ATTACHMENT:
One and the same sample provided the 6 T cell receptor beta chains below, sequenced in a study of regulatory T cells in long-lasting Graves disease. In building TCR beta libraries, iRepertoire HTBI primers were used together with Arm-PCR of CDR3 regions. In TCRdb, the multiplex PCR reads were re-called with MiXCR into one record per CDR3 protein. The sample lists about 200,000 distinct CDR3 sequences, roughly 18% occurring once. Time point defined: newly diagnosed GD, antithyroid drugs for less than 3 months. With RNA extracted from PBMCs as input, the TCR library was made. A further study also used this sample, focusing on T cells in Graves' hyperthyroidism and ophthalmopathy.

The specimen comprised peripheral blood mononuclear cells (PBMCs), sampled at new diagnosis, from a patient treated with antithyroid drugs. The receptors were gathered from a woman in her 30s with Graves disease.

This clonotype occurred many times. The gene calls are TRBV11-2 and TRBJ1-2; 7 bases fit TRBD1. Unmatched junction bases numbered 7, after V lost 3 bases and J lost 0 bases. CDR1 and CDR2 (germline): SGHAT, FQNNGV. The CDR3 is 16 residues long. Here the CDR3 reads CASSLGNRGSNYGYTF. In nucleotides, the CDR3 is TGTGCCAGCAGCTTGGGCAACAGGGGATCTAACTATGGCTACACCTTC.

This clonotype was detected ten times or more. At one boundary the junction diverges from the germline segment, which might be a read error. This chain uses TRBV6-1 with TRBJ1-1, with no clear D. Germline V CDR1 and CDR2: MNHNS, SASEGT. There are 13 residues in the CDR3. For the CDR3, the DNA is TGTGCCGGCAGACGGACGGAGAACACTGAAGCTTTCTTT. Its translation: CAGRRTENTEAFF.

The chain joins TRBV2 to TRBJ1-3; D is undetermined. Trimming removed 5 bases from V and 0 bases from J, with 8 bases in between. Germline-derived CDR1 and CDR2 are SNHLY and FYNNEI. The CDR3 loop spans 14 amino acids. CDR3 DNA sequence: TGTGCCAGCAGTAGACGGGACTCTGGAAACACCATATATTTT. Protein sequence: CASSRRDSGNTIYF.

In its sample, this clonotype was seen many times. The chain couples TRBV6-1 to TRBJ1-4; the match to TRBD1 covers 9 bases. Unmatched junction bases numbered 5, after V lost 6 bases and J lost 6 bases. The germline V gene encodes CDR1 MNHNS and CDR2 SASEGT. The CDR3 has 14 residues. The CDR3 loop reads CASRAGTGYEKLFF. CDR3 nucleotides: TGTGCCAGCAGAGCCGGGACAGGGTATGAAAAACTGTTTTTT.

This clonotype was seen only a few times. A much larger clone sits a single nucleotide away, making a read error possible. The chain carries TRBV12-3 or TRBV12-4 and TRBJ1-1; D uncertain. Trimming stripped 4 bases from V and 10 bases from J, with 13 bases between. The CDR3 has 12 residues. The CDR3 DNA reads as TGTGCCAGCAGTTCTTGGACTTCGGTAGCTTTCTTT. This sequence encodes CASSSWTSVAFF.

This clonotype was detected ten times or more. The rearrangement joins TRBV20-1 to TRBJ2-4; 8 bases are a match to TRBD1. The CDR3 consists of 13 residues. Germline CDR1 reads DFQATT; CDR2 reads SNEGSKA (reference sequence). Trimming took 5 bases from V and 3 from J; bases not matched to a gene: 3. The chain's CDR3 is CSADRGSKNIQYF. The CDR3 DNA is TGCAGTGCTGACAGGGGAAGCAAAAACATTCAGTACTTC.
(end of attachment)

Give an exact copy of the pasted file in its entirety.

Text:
One and the same sample provided the 6 T cell receptor beta chains below, sequenced in a study of regulatory T cells in long-lasting Graves disease. In building TCR beta libraries, iRepertoire HTBI primers were used together with Arm-PCR of CDR3 regions. In TCRdb, the multiplex PCR reads were re-called with MiXCR into one record per CDR3 protein. The sample lists about 200,000 distinct CDR3 sequences, roughly 18% occurring once. Time point defined: newly diagnosed GD, antithyroid drugs for less than 3 months. With RNA extracted from PBMCs as input, the TCR library was made. A further study also used this sample, focusing on T cells in Graves' hyperthyroidism and ophthalmopathy.

The specimen comprised peripheral blood mononuclear cells (PBMCs), sampled at new diagnosis, from a patient treated with antithyroid drugs. The receptors were gathered from a woman in her 30s with Graves disease.

This clonotype occurred many times. The gene calls are TRBV11-2 and TRBJ1-2; 7 bases fit TRBD1. Unmatched junction bases numbered 7, after V lost 3 bases and J lost 0 bases. CDR1 and CDR2 (germline): SGHAT, FQNNGV. The CDR3 is 16 residues long. Here the CDR3 reads CASSLGNRGSNYGYTF. In nucleotides, the CDR3 is TGTGCCAGCAGCTTGGGCAACAGGGGATCTAACTATGGCTACACCTTC.

This clonotype was detected ten times or more. At one boundary the junction diverges from the germline segment, which might be a read error. This chain uses TRBV6-1 with TRBJ1-1, with no clear D. Germline V CDR1 and CDR2: MNHNS, SASEGT. There are 13 residues in the CDR3. For the CDR3, the DNA is TGTGCCGGCAGACGGACGGAGAACACTGAAGCTTTCTTT. Its translation: CAGRRTENTEAFF.

The chain joins TRBV2 to TRBJ1-3; D is undetermined. Trimming removed 5 bases from V and 0 bases from J, with 8 bases in between. Germline-derived CDR1 and CDR2 are SNHLY and FYNNEI. The CDR3 loop spans 14 amino acids. CDR3 DNA sequence: TGTGCCAGCAGTAGACGGGACTCTGGAAACACCATATATTTT. Protein sequence: CASSRRDSGNTIYF.

In its sample, this clonotype was seen many times. The chain couples TRBV6-1 to TRBJ1-4; the match to TRBD1 covers 9 bases. Unmatched junction bases numbered 5, after V lost 6 bases and J lost 6 bases. The germline V gene encodes CDR1 MNHNS and CDR2 SASEGT. The CDR3 has 14 residues. The CDR3 loop reads CASRAGTGYEKLFF. CDR3 nucleotides: TGTGCCAGCAGAGCCGGGACAGGGTATGAAAAACTGTTTTTT.

This clonotype was seen only a few times. A much larger clone sits a single nucleotide away, making a read error possible. The chain carries TRBV12-3 or TRBV12-4 and TRBJ1-1; D uncertain. Trimming stripped 4 bases from V and 10 bases from J, with 13 bases between. The CDR3 has 12 residues. The CDR3 DNA reads as TGTGCCAGCAGTTCTTGGACTTCGGTAGCTTTCTTT. This sequence encodes CASSSWTSVAFF.

This clonotype was detected ten times or more. The rearrangement joins TRBV20-1 to TRBJ2-4; 8 bases are a match to TRBD1. The CDR3 consists of 13 residues. Germline CDR1 reads DFQATT; CDR2 reads SNEGSKA (reference sequence). Trimming took 5 bases from V and 3 from J; bases not matched to a gene: 3. The chain's CDR3 is CSADRGSKNIQYF. The CDR3 DNA is TGCAGTGCTGACAGGGGAAGCAAAAACATTCAGTACTTC.